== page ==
“A popular library book is our friend whom we miss when we can’t find him nearby.”
Whoever looks at me in my present condition in this ramshackle (badly made and needing repair) second-hand bookshop cannot think of (imagine) my bright past. I have stayed with princes and warriors, students and tourists, scholars and scientists and a host of (large number of) boys and girls visiting the biggest public library of the city.
It was somewhere at the end of the 20th century that the public library brought me with hundreds of other books from different bookshops of Lahore, Karachi and Rawalpindi. My title “The Stories of Our Society” by zrk, (the writer of the present book) attracted the attention of everybody as it was appealingly designed with striking words at the bottom
[the_ad id=”17141″]What an experience was it for me to have myself read by a prince coming from Sharjah who was studying in a university? He borrowed me, and then a few days later took me to the United Arab Emirates. It was an unthinkable pleasure to stay with him in the royal palace where he read me every night before going to sleep. When he read the essay, “Why Are We Backward?” he almost wept to compare the condition of eastern countries with western countries. He flew to America in his vacation, and he continued to read me in Washington, Chicago and New Jersey. When he went across Europe in a car, he read me at different hotels. Once he read me aloud to a few friends of his who enjoyed the articles, “The Politicians of my Land,” “The Thugs of Asia” and “The Pure Wives.”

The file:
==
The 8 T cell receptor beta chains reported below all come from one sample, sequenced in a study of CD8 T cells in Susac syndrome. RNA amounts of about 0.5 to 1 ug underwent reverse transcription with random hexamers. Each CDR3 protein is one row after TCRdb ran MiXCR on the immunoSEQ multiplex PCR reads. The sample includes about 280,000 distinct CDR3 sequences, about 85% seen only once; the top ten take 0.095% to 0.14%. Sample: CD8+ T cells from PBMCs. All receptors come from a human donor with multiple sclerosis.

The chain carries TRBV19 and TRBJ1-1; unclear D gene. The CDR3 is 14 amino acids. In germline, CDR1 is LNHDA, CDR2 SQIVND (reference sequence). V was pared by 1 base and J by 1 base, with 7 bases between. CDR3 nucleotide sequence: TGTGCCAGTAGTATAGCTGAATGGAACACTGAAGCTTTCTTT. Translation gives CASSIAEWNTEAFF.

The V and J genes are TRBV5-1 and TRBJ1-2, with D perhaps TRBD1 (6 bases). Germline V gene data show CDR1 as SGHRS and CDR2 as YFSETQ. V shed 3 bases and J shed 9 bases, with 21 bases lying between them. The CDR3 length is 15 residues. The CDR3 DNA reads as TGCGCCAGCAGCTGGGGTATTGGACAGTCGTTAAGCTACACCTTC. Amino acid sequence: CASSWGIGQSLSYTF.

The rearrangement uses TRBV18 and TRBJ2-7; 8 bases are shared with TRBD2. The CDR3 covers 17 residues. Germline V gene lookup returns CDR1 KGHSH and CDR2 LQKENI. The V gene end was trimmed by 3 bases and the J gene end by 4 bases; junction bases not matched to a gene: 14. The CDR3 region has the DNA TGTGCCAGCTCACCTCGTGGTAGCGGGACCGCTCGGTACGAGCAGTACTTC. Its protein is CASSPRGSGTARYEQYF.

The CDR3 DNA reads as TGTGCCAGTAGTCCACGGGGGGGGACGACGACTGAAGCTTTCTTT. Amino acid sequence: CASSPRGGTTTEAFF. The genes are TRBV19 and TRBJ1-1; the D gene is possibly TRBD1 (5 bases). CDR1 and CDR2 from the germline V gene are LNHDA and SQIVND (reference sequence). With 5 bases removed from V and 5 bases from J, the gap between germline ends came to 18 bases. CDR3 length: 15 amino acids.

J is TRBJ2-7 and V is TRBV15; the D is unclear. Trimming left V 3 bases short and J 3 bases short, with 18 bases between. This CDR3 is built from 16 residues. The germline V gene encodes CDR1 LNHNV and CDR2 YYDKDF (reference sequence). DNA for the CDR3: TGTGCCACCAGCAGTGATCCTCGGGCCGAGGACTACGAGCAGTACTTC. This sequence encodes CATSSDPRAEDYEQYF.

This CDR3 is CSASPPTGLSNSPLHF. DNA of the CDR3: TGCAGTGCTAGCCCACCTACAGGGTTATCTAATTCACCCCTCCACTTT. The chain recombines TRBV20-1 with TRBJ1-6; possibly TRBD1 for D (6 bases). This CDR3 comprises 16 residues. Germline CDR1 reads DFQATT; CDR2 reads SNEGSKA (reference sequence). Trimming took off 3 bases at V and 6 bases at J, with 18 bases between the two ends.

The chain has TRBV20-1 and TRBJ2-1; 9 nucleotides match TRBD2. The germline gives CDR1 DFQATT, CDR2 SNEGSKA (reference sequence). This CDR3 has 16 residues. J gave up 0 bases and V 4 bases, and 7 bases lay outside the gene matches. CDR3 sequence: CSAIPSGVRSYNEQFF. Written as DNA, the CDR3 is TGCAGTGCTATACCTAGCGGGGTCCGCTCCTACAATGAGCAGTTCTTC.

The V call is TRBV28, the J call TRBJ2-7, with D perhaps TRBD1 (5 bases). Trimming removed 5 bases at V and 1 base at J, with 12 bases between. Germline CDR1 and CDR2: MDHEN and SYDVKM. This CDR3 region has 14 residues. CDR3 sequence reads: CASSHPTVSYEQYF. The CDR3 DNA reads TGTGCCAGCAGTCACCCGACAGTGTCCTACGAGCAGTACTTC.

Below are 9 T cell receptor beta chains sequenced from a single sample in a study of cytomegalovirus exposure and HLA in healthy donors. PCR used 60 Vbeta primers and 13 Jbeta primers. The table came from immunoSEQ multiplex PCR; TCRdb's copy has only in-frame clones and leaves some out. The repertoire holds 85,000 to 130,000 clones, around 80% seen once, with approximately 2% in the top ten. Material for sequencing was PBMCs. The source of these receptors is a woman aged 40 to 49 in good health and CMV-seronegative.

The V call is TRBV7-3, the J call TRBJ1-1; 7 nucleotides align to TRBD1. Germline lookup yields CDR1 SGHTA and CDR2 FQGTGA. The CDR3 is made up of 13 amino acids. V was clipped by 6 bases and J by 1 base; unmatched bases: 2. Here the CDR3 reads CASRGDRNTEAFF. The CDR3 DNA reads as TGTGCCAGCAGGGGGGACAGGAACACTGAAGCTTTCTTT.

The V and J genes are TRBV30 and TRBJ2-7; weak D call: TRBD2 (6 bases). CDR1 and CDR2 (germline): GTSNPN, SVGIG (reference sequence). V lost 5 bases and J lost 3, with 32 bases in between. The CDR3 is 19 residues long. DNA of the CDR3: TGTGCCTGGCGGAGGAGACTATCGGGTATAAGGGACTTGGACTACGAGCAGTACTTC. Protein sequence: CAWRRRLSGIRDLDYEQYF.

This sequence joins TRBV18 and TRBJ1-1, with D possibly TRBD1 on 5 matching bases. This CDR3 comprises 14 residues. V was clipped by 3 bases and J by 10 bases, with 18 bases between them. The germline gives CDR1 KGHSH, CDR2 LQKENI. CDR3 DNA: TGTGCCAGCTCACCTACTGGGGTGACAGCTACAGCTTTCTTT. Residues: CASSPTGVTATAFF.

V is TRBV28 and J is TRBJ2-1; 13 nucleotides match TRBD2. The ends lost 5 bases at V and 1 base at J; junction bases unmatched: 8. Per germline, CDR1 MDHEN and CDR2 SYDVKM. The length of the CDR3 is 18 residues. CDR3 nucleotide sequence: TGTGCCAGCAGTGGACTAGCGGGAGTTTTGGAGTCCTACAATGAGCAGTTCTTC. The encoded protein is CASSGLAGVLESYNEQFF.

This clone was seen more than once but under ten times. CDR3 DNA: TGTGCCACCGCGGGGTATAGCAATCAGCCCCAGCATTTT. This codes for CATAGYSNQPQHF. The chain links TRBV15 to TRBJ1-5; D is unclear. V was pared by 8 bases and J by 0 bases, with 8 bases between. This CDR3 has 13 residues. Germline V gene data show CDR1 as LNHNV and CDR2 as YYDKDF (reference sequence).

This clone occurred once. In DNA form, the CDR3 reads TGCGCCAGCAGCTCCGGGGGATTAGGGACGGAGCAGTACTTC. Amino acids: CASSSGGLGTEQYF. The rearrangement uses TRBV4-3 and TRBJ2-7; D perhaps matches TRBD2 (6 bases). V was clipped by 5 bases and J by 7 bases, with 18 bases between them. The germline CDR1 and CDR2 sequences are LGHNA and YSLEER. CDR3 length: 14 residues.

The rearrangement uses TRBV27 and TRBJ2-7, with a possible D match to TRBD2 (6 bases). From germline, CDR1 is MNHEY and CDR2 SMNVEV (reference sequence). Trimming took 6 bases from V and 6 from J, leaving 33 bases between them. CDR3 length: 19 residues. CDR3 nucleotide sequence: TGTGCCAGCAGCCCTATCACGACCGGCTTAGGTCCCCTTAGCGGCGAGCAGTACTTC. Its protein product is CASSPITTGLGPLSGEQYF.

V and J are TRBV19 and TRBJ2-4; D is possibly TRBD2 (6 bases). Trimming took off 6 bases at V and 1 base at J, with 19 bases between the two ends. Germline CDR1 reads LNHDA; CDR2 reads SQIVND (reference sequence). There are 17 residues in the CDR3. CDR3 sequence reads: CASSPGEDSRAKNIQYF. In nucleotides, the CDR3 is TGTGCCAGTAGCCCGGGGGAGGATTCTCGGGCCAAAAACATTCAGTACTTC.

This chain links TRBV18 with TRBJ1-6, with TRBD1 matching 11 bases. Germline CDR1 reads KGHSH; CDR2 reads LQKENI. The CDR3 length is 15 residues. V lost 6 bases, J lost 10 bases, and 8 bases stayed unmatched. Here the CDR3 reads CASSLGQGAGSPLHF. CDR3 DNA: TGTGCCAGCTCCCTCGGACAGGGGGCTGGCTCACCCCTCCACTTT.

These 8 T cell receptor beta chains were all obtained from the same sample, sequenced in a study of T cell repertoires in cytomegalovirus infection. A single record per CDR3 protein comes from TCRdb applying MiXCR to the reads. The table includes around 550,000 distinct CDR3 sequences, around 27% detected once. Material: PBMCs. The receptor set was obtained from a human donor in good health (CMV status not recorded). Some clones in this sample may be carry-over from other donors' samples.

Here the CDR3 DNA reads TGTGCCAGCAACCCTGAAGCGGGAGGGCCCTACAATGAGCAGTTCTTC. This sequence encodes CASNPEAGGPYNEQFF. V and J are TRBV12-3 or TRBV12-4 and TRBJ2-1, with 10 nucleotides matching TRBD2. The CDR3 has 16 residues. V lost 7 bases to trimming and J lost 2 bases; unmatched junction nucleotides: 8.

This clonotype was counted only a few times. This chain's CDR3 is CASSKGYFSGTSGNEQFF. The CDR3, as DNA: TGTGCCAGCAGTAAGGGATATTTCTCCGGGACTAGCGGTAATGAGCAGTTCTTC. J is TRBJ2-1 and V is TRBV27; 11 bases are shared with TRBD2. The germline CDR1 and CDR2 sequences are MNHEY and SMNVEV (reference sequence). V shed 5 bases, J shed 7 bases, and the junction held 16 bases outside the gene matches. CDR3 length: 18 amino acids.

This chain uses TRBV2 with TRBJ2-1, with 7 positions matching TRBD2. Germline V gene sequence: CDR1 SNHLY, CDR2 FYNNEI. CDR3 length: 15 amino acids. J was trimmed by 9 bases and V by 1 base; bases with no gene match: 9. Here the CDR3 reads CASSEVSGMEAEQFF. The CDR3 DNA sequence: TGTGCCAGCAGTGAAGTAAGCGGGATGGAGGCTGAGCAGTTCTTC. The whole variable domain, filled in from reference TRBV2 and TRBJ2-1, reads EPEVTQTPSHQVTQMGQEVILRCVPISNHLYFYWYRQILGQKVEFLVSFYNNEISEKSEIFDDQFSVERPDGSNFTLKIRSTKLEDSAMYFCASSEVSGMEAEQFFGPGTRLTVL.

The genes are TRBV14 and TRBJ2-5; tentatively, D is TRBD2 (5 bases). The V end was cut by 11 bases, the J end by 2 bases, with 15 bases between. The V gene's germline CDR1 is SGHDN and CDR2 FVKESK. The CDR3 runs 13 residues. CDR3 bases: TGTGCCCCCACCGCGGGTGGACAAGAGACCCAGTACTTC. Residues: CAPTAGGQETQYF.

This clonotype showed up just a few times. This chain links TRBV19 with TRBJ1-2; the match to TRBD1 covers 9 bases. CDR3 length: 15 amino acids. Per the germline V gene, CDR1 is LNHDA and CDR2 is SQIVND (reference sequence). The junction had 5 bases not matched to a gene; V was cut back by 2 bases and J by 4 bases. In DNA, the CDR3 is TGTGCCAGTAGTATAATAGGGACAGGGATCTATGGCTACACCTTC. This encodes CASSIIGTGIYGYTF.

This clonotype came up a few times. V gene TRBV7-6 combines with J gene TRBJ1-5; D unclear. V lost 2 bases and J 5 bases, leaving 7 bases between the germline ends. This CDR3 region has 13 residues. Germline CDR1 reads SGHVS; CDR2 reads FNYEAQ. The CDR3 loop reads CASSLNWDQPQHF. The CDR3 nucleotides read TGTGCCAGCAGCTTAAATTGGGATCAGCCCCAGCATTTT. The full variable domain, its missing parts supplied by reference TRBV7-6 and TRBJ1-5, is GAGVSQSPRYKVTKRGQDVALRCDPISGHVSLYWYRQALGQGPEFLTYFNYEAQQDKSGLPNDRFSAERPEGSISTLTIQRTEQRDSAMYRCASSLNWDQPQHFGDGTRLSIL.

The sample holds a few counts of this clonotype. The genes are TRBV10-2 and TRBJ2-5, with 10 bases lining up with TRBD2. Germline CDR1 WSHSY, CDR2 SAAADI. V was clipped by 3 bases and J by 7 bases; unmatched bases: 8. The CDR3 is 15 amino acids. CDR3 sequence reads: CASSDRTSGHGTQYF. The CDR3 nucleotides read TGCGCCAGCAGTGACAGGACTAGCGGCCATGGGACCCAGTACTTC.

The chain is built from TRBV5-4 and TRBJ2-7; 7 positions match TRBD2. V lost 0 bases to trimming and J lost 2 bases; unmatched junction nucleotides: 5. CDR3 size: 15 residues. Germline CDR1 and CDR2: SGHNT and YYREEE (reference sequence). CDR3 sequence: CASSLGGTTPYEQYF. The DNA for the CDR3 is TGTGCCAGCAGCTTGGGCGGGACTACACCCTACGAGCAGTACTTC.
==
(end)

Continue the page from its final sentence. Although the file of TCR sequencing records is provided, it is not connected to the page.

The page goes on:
“A Mirror to See Your Face in.”
After the prince returned me to the library, a military major borrowed me who took me to the northern areas on his exercises. He read the articles “The Charms of Wars” and “Forms of Corruption” with special interest. After his exercises, he read me almost regularly. Some other army officers enjoyed the major’s comments on me, and I felt important in my own eyes. I found how busy and interesting a military officer’s life is as I continued watching his daily activities from his barracks where I lay.
Several students of different colleges borrowed me one after another. One of them, at last, got so much fond of me that he got me for future reading in Photostat form. Another took notes from my pages. Yet another decided to buy another copy of mine. I found myself with other books of a student when he was discussing me with his teacher and friends. They all agreed that society could see its ugly face in its various shapes and forms in me and that I was a true mirror.